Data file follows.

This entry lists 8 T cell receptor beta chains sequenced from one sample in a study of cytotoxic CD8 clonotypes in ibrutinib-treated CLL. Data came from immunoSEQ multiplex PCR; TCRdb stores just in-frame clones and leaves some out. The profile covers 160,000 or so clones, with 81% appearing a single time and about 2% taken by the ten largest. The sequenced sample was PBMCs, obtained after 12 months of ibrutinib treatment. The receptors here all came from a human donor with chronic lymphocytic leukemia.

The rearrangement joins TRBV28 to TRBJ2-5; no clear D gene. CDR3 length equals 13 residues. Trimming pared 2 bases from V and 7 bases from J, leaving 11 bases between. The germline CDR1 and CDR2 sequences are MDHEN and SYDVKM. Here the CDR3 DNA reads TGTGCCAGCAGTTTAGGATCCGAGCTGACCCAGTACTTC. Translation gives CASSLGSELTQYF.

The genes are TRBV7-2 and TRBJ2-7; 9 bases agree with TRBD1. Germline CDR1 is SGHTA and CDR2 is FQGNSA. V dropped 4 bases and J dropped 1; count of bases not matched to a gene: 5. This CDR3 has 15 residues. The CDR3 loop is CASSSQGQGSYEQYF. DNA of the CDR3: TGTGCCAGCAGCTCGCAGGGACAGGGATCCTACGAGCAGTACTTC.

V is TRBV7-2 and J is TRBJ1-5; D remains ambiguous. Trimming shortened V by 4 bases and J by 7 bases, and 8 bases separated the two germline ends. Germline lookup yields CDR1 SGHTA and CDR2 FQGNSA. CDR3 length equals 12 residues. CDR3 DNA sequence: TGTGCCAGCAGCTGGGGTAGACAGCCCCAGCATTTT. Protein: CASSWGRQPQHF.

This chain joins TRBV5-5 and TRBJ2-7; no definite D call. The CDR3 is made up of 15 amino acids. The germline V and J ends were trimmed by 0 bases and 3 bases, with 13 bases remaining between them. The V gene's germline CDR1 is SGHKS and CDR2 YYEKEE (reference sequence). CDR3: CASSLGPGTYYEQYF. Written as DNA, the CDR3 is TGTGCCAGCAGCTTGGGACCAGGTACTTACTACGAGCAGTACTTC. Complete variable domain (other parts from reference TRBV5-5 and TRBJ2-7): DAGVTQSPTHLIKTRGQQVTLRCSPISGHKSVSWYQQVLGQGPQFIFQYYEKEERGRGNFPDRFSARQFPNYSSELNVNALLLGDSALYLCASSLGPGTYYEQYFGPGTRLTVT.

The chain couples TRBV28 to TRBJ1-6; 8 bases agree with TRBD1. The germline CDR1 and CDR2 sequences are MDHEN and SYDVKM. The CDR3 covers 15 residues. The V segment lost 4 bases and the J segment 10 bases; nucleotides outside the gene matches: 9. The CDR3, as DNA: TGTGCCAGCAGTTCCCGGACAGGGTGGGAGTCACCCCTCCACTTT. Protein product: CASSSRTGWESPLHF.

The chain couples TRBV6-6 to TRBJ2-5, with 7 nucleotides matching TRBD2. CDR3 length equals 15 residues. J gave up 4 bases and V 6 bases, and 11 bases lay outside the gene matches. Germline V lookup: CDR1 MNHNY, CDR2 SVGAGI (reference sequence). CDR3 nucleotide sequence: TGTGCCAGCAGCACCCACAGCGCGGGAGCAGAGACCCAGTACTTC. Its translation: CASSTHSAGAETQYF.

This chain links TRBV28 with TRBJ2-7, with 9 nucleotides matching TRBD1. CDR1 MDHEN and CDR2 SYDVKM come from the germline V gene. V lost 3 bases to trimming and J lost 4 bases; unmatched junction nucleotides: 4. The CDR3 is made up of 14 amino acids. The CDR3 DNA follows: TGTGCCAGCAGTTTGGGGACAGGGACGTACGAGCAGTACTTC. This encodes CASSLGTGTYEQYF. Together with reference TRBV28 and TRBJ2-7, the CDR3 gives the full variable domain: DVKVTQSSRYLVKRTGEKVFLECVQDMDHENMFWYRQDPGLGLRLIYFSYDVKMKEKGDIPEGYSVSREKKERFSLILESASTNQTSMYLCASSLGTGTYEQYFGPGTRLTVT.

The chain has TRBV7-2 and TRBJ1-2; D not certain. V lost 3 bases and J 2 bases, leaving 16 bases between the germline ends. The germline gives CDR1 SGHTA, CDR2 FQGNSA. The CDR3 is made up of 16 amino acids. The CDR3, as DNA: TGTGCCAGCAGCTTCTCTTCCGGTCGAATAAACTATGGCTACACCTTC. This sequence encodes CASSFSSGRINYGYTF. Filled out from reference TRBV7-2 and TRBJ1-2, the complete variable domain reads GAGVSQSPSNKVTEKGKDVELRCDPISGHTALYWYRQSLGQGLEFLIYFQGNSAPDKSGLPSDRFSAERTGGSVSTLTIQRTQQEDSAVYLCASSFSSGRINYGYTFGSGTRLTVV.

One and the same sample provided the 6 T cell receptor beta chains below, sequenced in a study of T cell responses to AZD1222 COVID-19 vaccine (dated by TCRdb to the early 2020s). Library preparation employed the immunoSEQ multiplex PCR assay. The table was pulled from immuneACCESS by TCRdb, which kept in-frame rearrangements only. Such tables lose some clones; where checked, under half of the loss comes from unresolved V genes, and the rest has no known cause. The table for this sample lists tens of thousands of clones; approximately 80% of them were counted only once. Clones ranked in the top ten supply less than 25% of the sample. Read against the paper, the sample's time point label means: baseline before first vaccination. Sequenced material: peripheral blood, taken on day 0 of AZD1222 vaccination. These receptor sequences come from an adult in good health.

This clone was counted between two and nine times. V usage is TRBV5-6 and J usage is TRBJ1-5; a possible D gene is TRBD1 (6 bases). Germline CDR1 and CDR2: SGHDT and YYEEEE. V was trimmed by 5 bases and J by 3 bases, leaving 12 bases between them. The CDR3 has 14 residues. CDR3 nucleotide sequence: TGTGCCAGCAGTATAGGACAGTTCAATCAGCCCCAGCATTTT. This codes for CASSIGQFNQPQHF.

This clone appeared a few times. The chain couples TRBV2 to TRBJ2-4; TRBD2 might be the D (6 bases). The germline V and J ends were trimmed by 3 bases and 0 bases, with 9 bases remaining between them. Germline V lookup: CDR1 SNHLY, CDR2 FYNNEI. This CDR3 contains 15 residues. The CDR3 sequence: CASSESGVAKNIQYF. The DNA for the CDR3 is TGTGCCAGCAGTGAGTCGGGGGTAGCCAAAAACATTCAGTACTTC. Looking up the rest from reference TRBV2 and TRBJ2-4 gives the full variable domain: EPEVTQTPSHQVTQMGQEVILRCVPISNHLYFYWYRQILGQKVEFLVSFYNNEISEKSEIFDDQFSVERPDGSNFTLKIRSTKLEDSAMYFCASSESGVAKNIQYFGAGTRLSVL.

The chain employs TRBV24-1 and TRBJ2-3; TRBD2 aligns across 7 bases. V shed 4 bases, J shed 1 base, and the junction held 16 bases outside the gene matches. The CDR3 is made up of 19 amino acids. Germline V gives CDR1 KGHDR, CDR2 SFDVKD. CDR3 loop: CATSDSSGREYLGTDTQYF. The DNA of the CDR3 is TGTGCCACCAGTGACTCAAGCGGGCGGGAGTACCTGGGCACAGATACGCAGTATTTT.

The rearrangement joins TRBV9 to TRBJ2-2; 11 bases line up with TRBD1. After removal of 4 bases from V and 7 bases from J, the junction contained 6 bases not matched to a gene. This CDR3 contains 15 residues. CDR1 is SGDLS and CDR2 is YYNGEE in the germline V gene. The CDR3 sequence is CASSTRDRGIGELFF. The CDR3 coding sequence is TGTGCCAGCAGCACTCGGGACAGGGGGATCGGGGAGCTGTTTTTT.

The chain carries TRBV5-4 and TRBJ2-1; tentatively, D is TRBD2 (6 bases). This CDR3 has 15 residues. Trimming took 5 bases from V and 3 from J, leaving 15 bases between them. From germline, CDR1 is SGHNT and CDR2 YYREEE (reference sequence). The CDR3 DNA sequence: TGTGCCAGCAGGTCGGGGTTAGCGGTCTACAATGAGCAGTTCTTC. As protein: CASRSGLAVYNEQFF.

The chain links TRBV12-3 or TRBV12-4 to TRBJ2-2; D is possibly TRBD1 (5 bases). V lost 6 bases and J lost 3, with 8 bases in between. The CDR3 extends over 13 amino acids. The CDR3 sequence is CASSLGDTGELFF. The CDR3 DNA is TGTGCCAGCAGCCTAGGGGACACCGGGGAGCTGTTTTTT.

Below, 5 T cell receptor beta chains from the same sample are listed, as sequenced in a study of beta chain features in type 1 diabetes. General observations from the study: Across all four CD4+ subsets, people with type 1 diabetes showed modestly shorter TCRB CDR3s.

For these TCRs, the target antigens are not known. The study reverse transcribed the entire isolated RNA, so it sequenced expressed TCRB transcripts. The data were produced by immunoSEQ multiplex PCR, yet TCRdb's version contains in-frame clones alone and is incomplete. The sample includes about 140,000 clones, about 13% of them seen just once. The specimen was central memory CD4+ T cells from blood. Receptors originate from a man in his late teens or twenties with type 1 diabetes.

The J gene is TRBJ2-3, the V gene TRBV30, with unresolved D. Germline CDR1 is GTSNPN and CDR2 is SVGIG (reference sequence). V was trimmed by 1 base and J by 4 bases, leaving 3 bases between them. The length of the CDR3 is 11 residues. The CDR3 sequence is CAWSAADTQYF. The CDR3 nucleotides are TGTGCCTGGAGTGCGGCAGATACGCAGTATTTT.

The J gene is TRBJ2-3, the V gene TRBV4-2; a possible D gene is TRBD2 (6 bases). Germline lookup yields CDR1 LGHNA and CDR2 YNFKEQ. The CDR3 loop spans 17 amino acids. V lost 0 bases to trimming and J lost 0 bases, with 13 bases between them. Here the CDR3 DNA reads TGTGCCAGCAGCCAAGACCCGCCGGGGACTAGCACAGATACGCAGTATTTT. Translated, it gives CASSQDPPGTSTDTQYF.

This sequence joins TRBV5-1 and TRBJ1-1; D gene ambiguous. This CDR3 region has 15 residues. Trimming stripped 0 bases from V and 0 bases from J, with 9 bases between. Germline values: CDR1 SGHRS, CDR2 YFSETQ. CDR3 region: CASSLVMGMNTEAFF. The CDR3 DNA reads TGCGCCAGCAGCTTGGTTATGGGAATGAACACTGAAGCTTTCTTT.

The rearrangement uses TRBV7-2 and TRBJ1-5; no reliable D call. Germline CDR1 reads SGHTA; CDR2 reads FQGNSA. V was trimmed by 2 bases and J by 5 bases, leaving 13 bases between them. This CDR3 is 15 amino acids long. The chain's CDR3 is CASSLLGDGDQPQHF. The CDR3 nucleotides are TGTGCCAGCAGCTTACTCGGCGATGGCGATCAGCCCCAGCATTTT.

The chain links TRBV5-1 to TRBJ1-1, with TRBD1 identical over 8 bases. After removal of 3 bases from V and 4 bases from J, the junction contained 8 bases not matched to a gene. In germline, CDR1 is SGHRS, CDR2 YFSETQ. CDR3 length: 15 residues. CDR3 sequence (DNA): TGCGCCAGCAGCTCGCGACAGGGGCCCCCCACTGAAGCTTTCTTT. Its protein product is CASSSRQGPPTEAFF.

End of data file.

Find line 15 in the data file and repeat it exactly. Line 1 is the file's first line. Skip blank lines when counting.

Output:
The chain carries TRBV5-4 and TRBJ2-1; tentatively, D is TRBD2 (6 bases). This CDR3 has 15 residues. Trimming took 5 bases from V and 3 from J, leaving 15 bases between them. From germline, CDR1 is SGHNT and CDR2 YYREEE (reference sequence). The CDR3 DNA sequence: TGTGCCAGCAGGTCGGGGTTAGCGGTCTACAATGAGCAGTTCTTC. As protein: CASRSGLAVYNEQFF.